Since the passage of the debt ceiling deal, I have been reading through a lot of reflections among my friends in the online community about the progressive zeitgeist. Many in the Netroots community right now are feeling the same sense of
August 8, 2011


Since the passage of the debt ceiling deal, I have been reading through a lot of reflections among my friends in the online community about the progressive zeitgeist. Many in the Netroots community right now are feeling the same sense of hopelessness around the country’s political and media landscape that pervaded back in 2002-03 during the America’s misguided war against Iraq.

I wanted to share couple of pieces around these big picture reflections from good friends of mine that I think are particularly noteworthy here at C&L and the build off them. First, let me start with Peter Daou’s analysis on “how the Democratic establishment shunned the left, spawned the Tea Party and moved America right.” Here is Peter’s scathing indictment of the “Democratic establishment” (emphasis added throughout):

Imagine a scenario where Democrats, instead of marginalizing the Netroots, treated them with the same awe and respect the tea party engenders on the GOP side. Imagine an Obama presidency where the health care debate started with a fierce fight for single-payer; where Gitmo had been closed; where gay rights were unequivocally supported; where Bush and Cheney were investigated for sanctioning torture; where climate change was a top priority; where Bush’s civil liberties violations were prosecuted rather than reinforced; where the Bush tax cuts expired; where the stimulus was much bigger; where programs for the poor, for research, jobs, infrastructure, science, education, were enhanced at the expense of war and profits for the wealthy; where the Republican assault on women’s rights was met with furious resistance. I could go on and on.

In short, imagine an America where the Democratic establishment loudly proclaimed that they were unshakable champions of core progressive values and that they would work hand in hand with their base to convince America that their ideas were superior to the right’s.

Of course, that’s a fantasy. The unwillingness of Democratic leaders and strategists to do anything remotely close to that has virtually guaranteed that the triangle isn’t formed on the left. Obama’s supporters are fond of pointing to the GOP House and complaining that his hands are tied because of the 2010 midterms. But it’s precisely the Democratic establishment’s decrepitude that enabled the rise of the Tea Party and the 2010 defeat.

Greg Sargent frets that “one sixth of Americans agree with the liberal argument about the [debt] deal.” He’s right to be worried about the numbers. America’s national debate is conducted on the right’s terms. That won’t change unless and until Democrats work with their most ardent activists to move a low-information nation toward progressive positions. The online community and progressive groups simply can’t do it on their own without the participation of the Democratic leadership and media. The media won’t do it as long as the Democratic establishment marginalizes the left.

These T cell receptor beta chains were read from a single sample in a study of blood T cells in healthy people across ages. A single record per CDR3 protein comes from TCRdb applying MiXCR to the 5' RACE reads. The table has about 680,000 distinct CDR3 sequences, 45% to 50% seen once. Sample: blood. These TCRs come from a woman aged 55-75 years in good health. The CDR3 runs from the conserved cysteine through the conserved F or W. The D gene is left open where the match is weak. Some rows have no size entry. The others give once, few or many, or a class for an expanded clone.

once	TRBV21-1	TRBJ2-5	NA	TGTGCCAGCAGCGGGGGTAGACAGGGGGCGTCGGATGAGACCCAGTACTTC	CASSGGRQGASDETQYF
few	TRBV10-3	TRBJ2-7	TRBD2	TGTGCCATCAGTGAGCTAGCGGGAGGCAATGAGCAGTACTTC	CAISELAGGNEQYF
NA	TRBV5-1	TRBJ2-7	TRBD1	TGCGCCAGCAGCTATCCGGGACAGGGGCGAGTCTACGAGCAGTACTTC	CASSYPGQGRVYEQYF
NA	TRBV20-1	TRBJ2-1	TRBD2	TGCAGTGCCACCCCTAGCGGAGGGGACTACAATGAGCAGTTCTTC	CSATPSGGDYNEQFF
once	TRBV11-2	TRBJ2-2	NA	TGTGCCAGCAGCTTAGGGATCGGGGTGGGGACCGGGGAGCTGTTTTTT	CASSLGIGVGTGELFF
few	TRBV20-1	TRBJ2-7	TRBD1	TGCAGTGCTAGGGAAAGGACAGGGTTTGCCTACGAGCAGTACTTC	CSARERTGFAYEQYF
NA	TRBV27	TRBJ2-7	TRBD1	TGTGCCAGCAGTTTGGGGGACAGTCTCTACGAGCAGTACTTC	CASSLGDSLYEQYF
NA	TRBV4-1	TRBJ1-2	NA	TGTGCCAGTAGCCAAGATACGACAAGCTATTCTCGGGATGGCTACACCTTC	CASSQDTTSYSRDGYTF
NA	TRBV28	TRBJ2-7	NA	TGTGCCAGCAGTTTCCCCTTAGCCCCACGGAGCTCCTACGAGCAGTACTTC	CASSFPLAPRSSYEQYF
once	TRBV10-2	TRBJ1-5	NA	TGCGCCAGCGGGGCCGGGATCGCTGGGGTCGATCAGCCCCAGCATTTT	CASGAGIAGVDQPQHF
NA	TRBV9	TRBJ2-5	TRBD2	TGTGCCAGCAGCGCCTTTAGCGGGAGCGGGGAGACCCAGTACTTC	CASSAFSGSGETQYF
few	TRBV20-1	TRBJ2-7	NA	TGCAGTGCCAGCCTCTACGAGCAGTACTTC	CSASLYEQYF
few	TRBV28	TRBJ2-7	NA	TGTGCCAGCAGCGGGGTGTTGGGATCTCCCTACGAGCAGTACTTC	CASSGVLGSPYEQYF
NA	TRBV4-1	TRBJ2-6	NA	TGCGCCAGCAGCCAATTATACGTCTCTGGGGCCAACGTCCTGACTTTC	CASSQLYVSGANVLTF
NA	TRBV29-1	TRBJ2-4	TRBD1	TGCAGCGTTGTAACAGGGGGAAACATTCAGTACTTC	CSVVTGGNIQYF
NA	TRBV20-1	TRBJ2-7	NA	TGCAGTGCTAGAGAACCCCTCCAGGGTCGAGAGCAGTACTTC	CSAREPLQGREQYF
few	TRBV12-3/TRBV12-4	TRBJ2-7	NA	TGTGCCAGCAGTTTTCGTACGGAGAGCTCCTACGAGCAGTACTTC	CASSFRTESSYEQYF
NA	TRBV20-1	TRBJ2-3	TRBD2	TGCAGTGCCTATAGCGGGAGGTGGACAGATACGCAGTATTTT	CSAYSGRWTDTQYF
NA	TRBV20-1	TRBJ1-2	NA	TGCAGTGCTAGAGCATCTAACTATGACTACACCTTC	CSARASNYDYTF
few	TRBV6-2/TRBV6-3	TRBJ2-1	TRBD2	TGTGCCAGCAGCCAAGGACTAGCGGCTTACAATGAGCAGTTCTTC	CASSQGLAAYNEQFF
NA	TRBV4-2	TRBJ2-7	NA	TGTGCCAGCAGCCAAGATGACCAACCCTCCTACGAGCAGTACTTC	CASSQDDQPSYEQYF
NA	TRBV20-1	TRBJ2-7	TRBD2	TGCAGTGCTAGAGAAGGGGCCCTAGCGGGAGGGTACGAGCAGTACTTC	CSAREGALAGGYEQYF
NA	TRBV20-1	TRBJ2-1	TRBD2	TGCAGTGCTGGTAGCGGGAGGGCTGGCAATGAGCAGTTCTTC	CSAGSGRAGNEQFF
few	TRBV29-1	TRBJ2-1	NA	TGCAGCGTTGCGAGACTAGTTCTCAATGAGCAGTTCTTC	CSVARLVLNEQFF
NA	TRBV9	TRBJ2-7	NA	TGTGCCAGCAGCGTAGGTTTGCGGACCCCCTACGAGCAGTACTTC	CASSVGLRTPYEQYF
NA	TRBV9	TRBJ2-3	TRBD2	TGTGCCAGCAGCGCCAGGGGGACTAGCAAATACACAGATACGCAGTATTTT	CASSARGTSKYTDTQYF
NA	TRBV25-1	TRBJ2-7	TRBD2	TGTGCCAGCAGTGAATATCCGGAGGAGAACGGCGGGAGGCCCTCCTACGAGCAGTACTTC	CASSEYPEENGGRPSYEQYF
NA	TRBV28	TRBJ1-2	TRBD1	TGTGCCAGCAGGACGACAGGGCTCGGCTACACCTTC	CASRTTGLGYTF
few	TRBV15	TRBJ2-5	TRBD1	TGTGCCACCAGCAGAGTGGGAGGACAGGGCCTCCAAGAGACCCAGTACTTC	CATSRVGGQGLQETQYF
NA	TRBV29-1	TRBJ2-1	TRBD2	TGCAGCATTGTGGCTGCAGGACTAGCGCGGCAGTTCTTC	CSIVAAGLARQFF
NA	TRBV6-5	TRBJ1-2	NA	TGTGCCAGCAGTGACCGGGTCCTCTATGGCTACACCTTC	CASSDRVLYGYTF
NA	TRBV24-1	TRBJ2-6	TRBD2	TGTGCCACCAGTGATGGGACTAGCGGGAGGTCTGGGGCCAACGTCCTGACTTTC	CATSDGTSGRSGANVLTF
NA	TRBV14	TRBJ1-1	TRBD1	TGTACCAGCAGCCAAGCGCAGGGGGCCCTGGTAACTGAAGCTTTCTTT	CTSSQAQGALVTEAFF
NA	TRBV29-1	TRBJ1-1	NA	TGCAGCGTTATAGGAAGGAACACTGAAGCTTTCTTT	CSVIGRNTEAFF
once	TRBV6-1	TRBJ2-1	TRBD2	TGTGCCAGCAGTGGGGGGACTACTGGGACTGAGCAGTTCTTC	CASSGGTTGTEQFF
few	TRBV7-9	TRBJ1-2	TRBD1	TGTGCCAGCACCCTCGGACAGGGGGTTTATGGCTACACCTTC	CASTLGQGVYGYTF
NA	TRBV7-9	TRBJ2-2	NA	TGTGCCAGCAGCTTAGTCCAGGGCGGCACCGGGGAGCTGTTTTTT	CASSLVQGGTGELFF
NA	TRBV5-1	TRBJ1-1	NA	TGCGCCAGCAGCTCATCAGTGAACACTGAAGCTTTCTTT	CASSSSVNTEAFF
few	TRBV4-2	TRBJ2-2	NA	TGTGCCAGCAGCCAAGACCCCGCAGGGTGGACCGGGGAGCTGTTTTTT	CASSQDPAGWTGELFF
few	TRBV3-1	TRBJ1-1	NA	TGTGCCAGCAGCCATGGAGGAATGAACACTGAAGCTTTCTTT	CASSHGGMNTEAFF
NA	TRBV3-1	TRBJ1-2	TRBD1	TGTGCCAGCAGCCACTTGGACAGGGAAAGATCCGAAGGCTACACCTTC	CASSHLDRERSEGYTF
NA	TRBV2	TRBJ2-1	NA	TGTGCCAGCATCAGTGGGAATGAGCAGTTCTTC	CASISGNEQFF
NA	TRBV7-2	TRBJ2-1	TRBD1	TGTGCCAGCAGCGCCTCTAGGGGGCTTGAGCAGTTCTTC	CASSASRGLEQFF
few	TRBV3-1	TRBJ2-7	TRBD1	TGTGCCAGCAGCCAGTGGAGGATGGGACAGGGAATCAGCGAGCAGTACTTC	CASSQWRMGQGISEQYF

Peter’s lament is an unfortunate reminder for those of us who immersed ourselves into the world of Democratic and progressive politics around the time of rise of Netroots in 2002 around the explosion of energy generated by communities organized through MoveOn, DailyKos and of course, the Dean for America campaign. When the Netroots emerged, pivoting off the organizing against the march to war against Iraq--against which the Democratic establishment in Washington failed to put up any kind of credible opposition--there was a lot of hope that the dynamic between the party and progressive establishment and the activists plugged in through the online world would change.

Things seemed to have moved towards the right direction when an all-out opposition against President Bush’s effort to privatize Social Security synergized the efforts of the Congressional Democratic Leadership, progressive communities in Washington and the emerging progressive blogosphere, clicking on all cylinders back in 2005. Yet somehow all that mojo, despite the explosion of social media communities and fancier digital tools have been lost.


Well, this is where Ilyse Hogue’s thoughts in The Nation are poignant:

Some may say that this is business as usual in Washington and that getting frustrated at party bosses is as old as our democracy, so why am I making so much of this now? Well, for a couple of reasons. We are coming off a decade of unprecedented organizing opportunity. With the emergence of online engagement and social media, Americans were beginning to feel as though they had a way to strategically participate in the conversations in Washington that shape their lives. This president was the first one elected using broad engagement strategies, and his election changed the national psyche by demonstrating to millions of Americans that their political participation could pay off and democracy could work. The disappointment about the debt deal is especially acute against the backdrop of the record levels of political participation, enthusiasm and hope generated during the 2008 election.

In between, we had the 2010 Citizens United decision, which rebuilt those gates around the capitol that the online revolution had supposedly crashed. Corporate cash, already omnipresent in lobbying, dominated the airwaves; and thirty-second ads, played over and over once again, drowned out the millions of organized voices crying for change. That led to the 2010 election of radical candidates representing a tiny minority of Americans who were more concerned about the federal deficit than they were about joblessness and the overall economy.